“A Heart That Works” takes readers on a journey through the mind of a father who is still walking through devastating losses and profound grief. Rob Delaney wrote this memoir as a tribute to his 2 ½ year old son Henry who died from cancer in 2018. His quote in a The New York Times interview made me want to request an ARC through Netgalley:
“I wanted to ruin people’s day,” Rob said. “I wanted to ruin their week or their month. I wanted people to feel like they’d picked up a book, perhaps for entertainment, perhaps for enlightenment, and I wanted them to be punished.”
“That is one thing grief does to me,” he said. It makes me want to make you understand.”
I did understand. He’s processing his grief. But I almost stopped reading because he marred that tragic story with cursing and vulgar images. I warred internally about finishing this book. I had expected a straight-forward story, but the narrative read like stream of consciousness. “Stream of consciousness writing is a wide-open highway where your mental car can drive at full speed with nothing to block or detour ideas.” Best quote to explain what reading this book was like. And also the song from Sesame Street. These random stories just didn’t belong. They didn’t connect to the main story.
But this also came to my mind: Can you sit with this man in his grief? I thought of Job’s friends. Job’s pals were wrong in how they interpreted the “whys” of his devastating losses, but they got this right in Job 2,
11 When three of Job’s friends heard of the tragedy he had suffered, they got together and traveled from their homes to comfort and console him. Their names were Eliphaz the Temanite, Bildad the Shuhite, and Zophar the Naamathite. 12 When they saw Job from a distance, they scarcely recognized him. Wailing loudly, they tore their robes and threw dust into the air over their heads to show their grief. 13 Then they sat on the ground with him for seven days and nights. No one said a word to Job, for they saw that his suffering was too great for words.
I wanted to sit with Rob in his grief.
Rob and Leah have had four children: Eugene, Oscar, Henry, and Teddy. Rob is a co-creator and star of the British TV series, Catastrophe. He moved with his family to London to film the first season of the show in 2014 when Leah was pregnant with Henry. They had to acclimate quickly, so they were ready for Henry’s arrival. Rob talked in such glowing terms about his wife and children. I loved those parts. Henry started throwing up during his brother’s birthday party and that continued until they learned he had a brain tumor near his brain stem. He would have surgery and undergo brutal treatments no child should ever have to go through. He needed help to care with breathing and eating. Rob, Leah, the “older” boys, Eugene and Oscar, among others learned how to care for Henry. They made sure he knew he was loved and was a vital part of their family. Henry had moments of aguish that broke my heart, and he moments of pure joy, too. In his short life, Henry made an impact on so many lives, including mine.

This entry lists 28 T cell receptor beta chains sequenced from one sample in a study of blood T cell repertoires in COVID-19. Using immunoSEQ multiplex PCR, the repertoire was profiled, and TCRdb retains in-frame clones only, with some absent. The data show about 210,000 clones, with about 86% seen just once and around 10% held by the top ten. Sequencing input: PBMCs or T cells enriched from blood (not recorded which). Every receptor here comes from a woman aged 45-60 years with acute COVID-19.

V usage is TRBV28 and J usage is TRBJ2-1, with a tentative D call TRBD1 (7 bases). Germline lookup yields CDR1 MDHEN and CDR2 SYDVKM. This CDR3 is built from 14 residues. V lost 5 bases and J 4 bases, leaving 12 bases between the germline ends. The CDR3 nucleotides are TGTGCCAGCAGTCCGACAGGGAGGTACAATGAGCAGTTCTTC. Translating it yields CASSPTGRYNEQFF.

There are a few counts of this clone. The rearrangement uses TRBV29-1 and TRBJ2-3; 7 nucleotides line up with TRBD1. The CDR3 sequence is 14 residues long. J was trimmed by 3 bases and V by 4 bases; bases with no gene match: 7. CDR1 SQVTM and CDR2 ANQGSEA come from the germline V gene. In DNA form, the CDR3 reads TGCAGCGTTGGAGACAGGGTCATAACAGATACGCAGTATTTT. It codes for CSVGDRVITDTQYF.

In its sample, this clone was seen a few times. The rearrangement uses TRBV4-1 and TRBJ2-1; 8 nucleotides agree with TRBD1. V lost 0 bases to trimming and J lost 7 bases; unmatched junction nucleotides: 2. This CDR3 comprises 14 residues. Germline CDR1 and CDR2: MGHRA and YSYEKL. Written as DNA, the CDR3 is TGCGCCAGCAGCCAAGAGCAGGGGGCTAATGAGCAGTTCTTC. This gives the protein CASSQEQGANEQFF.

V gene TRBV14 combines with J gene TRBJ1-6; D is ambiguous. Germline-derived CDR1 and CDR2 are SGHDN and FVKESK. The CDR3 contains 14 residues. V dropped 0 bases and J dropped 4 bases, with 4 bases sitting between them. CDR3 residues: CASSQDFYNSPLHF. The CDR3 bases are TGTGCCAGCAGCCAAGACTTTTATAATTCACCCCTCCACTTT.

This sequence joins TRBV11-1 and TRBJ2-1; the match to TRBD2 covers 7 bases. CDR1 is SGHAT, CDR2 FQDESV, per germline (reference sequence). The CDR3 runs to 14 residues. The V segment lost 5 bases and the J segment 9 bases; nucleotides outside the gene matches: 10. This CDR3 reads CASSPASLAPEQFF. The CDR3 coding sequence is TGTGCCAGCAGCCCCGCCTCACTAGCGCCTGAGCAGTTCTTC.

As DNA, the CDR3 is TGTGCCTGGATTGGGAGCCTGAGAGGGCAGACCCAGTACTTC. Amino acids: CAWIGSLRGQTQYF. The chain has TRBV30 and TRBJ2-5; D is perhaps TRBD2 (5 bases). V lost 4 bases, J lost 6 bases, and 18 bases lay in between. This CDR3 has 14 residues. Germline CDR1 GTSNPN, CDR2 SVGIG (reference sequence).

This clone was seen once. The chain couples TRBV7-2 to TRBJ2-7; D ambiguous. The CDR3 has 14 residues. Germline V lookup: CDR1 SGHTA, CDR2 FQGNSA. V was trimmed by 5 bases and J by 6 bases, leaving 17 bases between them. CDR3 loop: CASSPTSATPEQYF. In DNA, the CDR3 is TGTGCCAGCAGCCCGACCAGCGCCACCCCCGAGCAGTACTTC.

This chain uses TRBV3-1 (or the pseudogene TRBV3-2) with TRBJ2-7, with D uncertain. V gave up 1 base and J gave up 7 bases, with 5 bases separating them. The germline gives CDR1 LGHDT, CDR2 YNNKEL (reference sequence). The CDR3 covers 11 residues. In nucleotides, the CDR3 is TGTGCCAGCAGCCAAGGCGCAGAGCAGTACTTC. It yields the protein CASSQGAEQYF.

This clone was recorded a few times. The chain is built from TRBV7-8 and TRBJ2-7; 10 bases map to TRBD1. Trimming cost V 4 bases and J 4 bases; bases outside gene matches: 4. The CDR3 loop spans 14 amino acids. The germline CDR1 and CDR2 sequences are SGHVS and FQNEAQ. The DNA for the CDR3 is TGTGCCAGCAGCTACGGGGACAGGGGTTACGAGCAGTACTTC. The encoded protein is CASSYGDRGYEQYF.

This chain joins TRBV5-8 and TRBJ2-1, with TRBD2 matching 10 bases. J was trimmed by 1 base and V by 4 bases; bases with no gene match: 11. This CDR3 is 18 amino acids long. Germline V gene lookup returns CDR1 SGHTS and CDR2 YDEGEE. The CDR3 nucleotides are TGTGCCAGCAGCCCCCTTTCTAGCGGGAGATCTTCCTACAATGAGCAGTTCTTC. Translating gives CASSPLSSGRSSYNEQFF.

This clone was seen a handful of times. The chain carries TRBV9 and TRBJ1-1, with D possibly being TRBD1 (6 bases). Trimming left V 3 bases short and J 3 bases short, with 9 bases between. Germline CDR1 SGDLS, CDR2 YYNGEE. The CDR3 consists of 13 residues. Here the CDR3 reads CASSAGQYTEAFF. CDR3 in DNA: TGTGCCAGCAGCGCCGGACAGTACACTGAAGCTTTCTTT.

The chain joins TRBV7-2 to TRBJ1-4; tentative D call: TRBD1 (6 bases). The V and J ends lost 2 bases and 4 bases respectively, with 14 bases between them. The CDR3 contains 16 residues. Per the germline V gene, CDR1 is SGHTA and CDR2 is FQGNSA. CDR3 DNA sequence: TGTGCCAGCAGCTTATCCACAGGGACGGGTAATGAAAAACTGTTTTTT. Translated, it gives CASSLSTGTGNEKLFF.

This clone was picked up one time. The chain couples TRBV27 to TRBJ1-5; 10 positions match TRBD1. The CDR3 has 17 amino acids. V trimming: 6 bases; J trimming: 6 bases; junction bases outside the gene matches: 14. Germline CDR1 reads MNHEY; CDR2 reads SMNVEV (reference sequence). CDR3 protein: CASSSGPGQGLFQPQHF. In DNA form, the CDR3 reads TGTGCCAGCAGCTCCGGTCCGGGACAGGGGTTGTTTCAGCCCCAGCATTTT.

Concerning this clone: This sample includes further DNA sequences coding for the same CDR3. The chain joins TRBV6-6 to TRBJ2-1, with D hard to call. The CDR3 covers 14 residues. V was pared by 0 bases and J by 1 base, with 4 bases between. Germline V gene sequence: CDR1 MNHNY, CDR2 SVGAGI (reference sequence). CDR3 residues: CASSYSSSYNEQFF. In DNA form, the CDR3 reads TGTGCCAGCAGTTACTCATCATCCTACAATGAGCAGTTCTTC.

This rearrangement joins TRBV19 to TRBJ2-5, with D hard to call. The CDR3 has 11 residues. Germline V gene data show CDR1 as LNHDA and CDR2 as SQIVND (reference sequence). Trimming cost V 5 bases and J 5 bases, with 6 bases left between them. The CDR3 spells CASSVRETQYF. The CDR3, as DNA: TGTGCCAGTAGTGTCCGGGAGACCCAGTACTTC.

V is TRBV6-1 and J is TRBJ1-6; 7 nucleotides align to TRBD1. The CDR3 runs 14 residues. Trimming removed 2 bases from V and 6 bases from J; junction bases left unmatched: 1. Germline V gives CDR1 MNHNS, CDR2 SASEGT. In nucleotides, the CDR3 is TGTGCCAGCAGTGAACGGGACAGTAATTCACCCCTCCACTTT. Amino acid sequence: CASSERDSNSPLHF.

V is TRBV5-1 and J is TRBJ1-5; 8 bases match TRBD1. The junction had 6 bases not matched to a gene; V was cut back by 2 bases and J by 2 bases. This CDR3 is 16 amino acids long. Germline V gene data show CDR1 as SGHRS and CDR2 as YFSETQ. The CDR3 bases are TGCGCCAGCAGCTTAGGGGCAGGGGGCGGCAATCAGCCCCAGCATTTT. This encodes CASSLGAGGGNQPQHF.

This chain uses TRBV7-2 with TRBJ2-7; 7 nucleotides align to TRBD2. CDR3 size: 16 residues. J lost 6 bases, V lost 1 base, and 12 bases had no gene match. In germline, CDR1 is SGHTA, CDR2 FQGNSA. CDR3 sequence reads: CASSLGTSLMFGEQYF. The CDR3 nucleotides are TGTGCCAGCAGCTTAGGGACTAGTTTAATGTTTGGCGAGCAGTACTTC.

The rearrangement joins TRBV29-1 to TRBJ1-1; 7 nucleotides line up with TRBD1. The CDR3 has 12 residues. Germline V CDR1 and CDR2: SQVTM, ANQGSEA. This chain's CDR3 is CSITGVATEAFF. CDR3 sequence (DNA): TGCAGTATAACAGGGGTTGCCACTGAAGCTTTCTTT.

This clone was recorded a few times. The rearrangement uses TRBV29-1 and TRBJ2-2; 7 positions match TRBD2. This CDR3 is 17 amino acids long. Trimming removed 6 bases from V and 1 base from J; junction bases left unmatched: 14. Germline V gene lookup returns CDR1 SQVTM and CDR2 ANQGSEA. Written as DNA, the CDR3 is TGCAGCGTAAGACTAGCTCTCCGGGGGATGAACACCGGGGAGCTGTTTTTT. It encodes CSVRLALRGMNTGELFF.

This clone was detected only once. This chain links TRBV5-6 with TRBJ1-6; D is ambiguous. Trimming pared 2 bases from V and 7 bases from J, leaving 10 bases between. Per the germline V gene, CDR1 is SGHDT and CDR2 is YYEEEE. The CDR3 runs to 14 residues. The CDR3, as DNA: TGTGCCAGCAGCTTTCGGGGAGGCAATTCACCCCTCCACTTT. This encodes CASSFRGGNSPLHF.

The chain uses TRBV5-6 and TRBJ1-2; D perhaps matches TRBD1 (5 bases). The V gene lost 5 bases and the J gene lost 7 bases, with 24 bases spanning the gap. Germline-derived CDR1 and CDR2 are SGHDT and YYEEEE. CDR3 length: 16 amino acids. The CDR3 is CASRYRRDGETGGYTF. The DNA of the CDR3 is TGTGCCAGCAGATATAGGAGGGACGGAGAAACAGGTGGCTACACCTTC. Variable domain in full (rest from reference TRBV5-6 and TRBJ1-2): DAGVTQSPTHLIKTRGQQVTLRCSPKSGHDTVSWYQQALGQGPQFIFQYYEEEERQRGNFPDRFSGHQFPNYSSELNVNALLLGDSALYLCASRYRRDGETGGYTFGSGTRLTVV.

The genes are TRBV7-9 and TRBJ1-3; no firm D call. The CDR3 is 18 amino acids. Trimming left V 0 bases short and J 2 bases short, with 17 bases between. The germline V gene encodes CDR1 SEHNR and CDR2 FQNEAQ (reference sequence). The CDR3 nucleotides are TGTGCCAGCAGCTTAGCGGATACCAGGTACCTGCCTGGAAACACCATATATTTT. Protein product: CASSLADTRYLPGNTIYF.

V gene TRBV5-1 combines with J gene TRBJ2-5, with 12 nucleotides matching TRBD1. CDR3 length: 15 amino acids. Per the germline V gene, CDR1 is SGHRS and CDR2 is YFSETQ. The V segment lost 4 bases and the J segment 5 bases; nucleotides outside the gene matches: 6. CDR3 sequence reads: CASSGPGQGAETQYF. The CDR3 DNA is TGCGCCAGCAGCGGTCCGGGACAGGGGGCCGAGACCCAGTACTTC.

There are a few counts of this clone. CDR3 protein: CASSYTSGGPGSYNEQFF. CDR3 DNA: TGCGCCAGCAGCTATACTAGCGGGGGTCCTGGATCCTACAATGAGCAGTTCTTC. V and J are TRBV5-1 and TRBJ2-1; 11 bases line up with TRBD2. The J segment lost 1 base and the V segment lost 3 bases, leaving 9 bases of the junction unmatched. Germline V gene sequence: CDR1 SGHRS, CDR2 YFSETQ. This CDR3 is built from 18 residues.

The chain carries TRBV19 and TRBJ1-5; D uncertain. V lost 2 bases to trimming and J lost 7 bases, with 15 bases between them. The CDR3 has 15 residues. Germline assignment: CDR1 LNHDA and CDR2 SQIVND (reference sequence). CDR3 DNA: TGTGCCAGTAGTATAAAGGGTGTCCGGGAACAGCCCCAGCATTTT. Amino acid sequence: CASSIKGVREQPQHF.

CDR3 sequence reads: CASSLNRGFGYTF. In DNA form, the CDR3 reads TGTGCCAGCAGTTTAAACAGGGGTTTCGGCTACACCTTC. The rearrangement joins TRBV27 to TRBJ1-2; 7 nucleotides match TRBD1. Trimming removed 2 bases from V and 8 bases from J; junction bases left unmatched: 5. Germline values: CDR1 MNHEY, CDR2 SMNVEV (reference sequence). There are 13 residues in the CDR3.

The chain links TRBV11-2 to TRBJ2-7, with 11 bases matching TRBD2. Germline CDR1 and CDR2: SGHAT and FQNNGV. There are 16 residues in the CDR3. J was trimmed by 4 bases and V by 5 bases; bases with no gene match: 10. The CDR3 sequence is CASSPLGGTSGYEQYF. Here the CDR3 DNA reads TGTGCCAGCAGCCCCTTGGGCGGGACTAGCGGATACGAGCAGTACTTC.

The hits kept coming for Rob and his family. The loss of one more family member during Henry’s treatment, the cancer diagnosis of another, all within the same timeframe. Rob talked about his previous bouts of depression and his years of sobriety. His anger and regret surfaced as he moved backward and forward in time in the narrative. I could feel the horror, pain, and trauma of those moments as he relived them. I felt like I was looking at an unfinished oil painting. The picture started with colors layered over one another. The artist made swipes with his spatula, and I could see moments of beauty, moments of madness, horror, and unbridled anger as it came together.
Rob taught me about his grief. Things I hadn’t known before. If a friend is walking through cancer treatment, I should not ask “If there’s anything, I can do just ask me.” I should tell my friend I am coming over. I should take my friend out for a walk, or take her for lunch, or just come over to wash dishes and run the vacuum. Also, if someone says they have cancer, I shouldn’t tell him about how someone else beat cancer. Just listen.
Rob started out thinking about going to Heaven to see Henry, but then ended with no hope of Heaven, just nothingness. I think I’m most upset about that part. I mean, he did want to go to Heaven just to tell God a thing or two, but then that anger is normal and expected. I wondered if he realized though that God watched His son die. He watched Jesus die a undeserved, torturous death on a cross meant for criminals. Jesus chose to do this because He loved us. He didn’t want us to continue in this sin state. He defeated sin and death. Acts 4:12 says it best, 12 Salvation is found in no one else, for there is no other name under heaven given to mankind by which we must be saved.” Jesus died and rose again. We can have freedom from sin and death. We can live with God in eternity. I’m praying that someone does let him know that God loves him. He has Henry in His care.
I can’t entirely recommend this book because of those extras that I wish I’d skipped; however, if you want to read “A Heart That Works,” I don’t want to deter you. You can preorder here and here. The book will be published Nov. 29.